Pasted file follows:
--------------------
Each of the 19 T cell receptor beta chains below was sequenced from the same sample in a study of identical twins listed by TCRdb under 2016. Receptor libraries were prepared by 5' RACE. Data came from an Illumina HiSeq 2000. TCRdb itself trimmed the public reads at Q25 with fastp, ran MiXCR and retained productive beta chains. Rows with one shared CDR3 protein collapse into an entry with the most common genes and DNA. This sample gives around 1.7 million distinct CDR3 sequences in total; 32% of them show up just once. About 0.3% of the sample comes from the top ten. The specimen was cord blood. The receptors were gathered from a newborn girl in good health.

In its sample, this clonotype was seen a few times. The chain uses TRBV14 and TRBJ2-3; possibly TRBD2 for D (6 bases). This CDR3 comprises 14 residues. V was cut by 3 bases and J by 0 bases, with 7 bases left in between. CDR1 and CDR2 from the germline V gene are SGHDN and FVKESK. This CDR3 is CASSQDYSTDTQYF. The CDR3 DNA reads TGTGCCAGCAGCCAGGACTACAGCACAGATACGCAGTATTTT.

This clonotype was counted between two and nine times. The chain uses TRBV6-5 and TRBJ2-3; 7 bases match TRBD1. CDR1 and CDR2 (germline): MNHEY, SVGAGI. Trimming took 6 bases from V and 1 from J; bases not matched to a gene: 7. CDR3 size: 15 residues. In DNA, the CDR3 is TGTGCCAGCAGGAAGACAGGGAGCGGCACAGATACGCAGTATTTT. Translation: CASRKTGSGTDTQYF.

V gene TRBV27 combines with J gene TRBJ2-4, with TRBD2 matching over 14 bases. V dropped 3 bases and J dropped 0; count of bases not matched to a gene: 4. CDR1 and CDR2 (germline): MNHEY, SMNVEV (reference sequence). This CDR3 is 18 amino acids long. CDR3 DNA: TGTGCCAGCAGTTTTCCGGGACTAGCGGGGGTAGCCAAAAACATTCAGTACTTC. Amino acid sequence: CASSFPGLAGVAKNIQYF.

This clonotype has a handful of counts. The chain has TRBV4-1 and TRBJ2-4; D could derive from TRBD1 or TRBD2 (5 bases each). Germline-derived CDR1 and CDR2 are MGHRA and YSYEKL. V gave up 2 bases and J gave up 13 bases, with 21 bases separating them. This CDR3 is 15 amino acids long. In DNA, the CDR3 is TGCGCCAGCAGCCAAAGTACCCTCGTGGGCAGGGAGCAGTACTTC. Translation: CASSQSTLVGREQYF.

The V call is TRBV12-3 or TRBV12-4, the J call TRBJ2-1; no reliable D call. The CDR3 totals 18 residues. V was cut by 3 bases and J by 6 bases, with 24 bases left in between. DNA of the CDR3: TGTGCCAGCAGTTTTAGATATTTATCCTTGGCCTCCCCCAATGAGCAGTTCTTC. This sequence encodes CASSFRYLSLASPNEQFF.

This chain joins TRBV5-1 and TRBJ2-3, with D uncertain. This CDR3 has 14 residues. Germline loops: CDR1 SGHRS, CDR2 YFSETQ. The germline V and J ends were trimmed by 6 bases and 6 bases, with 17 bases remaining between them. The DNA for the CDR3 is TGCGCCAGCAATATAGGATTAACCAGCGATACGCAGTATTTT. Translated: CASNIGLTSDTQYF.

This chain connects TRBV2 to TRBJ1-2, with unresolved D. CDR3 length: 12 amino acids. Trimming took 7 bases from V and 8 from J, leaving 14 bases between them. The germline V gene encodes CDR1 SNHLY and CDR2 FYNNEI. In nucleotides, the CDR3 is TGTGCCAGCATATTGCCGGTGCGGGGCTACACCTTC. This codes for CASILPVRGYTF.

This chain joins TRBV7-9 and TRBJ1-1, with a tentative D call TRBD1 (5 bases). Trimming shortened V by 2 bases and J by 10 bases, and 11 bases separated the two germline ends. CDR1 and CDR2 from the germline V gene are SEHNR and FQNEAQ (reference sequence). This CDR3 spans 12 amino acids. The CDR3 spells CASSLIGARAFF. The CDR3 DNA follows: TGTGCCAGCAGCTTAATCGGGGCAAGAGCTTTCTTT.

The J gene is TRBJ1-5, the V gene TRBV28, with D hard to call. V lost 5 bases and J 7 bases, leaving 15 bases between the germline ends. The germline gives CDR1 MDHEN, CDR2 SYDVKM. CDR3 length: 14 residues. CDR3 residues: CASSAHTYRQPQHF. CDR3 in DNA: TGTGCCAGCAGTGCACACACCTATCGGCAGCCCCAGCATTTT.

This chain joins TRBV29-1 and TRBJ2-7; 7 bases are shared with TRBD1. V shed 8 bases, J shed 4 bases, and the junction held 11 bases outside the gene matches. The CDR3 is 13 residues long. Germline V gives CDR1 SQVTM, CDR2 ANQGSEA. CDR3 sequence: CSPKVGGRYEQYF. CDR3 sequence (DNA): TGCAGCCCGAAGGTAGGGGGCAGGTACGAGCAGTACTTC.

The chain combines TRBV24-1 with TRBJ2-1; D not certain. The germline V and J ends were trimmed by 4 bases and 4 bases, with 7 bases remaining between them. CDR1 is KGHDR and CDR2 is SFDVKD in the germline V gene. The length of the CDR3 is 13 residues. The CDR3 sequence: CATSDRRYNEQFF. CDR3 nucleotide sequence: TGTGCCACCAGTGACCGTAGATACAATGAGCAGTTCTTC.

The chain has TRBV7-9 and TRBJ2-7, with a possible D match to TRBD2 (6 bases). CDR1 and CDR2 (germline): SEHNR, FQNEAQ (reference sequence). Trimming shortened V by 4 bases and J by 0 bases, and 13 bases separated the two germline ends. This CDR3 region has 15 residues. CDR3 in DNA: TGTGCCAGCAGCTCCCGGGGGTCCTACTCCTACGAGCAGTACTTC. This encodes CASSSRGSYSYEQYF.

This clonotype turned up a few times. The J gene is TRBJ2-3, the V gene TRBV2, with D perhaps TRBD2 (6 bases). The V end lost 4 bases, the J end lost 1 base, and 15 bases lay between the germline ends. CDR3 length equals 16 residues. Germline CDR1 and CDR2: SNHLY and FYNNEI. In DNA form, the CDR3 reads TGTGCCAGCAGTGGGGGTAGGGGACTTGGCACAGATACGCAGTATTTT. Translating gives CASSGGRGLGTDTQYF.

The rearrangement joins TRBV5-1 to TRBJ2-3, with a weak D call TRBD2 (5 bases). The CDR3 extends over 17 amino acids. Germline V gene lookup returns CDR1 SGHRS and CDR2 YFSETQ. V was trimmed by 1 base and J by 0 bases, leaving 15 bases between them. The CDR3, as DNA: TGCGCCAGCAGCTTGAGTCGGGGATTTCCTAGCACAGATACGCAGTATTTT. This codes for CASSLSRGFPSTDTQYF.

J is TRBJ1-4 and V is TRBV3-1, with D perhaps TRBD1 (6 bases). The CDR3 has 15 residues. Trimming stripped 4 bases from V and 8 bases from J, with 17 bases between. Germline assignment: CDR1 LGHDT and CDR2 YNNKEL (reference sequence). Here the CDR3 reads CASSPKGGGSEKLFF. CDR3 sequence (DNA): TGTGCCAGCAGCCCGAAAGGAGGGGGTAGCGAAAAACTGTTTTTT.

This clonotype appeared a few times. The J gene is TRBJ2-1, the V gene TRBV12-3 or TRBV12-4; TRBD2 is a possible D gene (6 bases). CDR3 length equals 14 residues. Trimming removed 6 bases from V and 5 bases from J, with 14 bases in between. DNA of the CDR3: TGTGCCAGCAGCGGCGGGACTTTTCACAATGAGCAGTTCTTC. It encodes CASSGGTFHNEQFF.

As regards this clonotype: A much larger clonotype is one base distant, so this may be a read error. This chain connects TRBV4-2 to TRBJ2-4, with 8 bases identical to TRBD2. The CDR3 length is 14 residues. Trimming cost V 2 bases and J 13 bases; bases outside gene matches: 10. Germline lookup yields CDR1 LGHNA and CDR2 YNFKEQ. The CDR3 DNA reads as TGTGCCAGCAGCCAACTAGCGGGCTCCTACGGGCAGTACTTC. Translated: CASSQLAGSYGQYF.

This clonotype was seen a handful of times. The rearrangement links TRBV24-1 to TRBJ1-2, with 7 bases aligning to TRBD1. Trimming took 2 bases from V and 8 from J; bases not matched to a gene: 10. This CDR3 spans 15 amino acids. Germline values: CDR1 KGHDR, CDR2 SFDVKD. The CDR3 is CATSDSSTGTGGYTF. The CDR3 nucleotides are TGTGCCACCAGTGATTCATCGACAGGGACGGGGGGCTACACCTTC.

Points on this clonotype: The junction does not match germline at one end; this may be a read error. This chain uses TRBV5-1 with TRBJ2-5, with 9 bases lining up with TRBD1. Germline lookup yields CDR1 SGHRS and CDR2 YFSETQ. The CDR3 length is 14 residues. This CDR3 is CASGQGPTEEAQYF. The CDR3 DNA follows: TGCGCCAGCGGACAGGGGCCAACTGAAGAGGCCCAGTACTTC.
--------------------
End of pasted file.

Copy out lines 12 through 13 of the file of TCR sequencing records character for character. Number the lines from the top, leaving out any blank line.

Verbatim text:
The chain combines TRBV24-1 with TRBJ2-1; D not certain. The germline V and J ends were trimmed by 4 bases and 4 bases, with 7 bases remaining between them. CDR1 is KGHDR and CDR2 is SFDVKD in the germline V gene. The length of the CDR3 is 13 residues. The CDR3 sequence: CATSDRRYNEQFF. CDR3 nucleotide sequence: TGTGCCACCAGTGACCGTAGATACAATGAGCAGTTCTTC.

The chain has TRBV7-9 and TRBJ2-7, with a possible D match to TRBD2 (6 bases). CDR1 and CDR2 (germline): SEHNR, FQNEAQ (reference sequence). Trimming shortened V by 4 bases and J by 0 bases, and 13 bases separated the two germline ends. This CDR3 region has 15 residues. CDR3 in DNA: TGTGCCAGCAGCTCCCGGGGGTCCTACTCCTACGAGCAGTACTTC. This encodes CASSSRGSYSYEQYF.